Install your own phone!

Chilton guide to telephone installation

Chilton’s Guide to Telephone Installation and Repair

In the old days, the phone were the “property” of Ma Bell (aka the phone giant AT&T).Β  After lengthy anti trust case, AT&T was split into the “baby bells” and phone service changed for most consumers. People had to buy or rent phones and arrange for installation. Cellular phones were still not common until the late 1980s, and they were expensive. This would have been a good purchase for a public library back in the day, but I doubt would get much action these days. It’s an obvious weed, so I will add a link to Lily Tomlin’s Ernestine that originated on Rowan and Martin’s Laugh-In. (An awesome show.) This clip is when Ernestine calls General Motors.



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  1. I’m reminded of calling popcorn

    “At the tone, Pacific Standard Time will be…3:07 and 50 seconds…beep”.

    When that was discontinued, people wondered how they would “set the time” on their computers. πŸ˜€

    1. When I still wore a watch (and everything wasn’t picking up time from the ether, plus electric clocks didn’t have battery backups), popcorn was a valuable resource. Plus it was so clever of them to pick that name/number.

      I think all the popcorns are permanently out of service and not assigned to anyone so old folks like us don’t bother a real person.

  2. I just repaired a Western Electric (Bell System) rotary dial desk phone yesterday because the dial was too slow. It works fine now. And I replaced all of the 4-prong plugs at my grand mother’s with 4P4C sockets a year ago. Phone repair is alive and well (:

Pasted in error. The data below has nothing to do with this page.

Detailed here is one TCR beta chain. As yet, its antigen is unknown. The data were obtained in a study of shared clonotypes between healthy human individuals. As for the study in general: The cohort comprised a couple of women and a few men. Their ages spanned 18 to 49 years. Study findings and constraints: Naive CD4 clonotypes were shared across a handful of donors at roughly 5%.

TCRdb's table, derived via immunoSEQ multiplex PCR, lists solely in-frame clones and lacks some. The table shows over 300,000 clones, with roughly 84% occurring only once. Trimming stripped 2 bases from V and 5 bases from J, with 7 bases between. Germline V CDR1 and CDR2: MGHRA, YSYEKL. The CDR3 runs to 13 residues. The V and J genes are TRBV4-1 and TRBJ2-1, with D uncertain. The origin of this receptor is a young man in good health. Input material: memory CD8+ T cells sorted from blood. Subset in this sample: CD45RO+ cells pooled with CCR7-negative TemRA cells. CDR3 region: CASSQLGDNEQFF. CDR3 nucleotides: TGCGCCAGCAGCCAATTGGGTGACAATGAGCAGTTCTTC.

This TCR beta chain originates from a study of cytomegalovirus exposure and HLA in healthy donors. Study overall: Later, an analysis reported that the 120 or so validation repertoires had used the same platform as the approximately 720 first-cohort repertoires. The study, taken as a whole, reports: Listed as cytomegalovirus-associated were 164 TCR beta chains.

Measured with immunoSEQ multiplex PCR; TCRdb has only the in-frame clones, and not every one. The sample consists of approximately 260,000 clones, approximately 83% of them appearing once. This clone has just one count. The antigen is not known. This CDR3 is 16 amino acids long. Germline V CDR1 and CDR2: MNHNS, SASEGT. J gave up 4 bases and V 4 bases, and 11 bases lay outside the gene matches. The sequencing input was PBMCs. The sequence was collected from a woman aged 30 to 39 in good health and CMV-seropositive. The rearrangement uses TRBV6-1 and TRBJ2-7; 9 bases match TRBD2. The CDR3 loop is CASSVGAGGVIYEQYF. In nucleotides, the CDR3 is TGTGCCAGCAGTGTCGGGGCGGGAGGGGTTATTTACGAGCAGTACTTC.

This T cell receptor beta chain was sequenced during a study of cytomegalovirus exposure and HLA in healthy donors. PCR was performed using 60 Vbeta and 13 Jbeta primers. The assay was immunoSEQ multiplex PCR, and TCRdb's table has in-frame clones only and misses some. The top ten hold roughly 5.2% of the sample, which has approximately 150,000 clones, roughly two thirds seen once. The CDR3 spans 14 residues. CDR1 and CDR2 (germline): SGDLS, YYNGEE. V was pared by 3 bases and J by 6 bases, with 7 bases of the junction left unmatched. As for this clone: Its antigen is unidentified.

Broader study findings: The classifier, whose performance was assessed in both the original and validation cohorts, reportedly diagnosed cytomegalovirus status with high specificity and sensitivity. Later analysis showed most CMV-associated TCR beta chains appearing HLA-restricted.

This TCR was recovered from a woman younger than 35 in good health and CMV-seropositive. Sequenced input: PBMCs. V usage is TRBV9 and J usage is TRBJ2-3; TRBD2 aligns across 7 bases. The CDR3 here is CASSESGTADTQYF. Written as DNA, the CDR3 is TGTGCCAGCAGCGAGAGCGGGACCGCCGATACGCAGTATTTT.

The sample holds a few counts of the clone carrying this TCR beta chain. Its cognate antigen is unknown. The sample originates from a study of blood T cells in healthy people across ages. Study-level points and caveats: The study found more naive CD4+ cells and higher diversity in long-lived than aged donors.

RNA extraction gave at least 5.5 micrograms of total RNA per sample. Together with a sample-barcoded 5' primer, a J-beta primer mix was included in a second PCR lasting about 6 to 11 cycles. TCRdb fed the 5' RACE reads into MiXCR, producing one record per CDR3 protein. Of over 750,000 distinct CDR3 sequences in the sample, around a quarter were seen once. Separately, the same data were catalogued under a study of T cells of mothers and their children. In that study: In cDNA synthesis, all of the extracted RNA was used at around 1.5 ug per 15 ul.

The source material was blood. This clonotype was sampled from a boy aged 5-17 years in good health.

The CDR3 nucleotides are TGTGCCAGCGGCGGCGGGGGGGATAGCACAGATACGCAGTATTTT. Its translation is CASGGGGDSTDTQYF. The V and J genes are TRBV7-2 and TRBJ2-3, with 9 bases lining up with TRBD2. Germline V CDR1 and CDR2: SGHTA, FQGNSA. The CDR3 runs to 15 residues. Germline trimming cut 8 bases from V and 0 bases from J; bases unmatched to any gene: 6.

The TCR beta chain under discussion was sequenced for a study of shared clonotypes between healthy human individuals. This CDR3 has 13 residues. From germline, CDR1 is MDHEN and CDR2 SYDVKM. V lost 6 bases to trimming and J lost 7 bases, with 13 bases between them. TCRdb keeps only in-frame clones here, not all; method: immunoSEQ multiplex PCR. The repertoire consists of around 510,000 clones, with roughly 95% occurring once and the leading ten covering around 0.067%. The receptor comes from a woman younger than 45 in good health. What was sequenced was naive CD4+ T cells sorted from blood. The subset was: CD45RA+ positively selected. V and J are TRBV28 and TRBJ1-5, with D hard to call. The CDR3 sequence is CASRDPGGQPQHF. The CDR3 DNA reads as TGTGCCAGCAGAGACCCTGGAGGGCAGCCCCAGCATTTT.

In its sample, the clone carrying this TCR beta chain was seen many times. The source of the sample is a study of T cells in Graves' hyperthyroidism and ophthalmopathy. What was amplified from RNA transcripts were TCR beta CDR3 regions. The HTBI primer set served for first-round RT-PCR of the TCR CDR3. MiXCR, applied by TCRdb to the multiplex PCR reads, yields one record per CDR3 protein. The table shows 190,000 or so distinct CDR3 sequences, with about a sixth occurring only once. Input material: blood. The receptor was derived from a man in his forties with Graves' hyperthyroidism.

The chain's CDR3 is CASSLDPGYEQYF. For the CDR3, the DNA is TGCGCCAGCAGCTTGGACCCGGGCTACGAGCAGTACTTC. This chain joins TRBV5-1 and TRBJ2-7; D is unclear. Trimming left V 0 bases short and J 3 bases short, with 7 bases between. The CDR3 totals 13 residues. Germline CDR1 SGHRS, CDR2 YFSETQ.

3. ISTR we just paid for our old Ma Bell phone (you could either communicate world wide with it, or bludgeon something large to death) and left it plugged into the wall.

    Ernestine’s “we’re the phone company, we don’t care” attitude still holds for all the telecom companies. She’d probably be answering/making calls for a cable company now.

    I still sometimes say “one ringy dingy… two ringy dingy” when making calls.

  4. I’m just old enough to remember using rotary dial phones … and sighing when a phone number had a lot of 8s, 9s, or 0s in it – you knew it was going to take forever to dial!

  5. In about 1990, the phone company contacted my Dad and said he could buy the rotary phone he’d been renting for 30 years for something like $50. By then you could buy a phone at a department store for about $20. He told them no, come and pick up the phone. They said, OK, you can keep it for free. We still have it, converted to a modular plug, and it still works.

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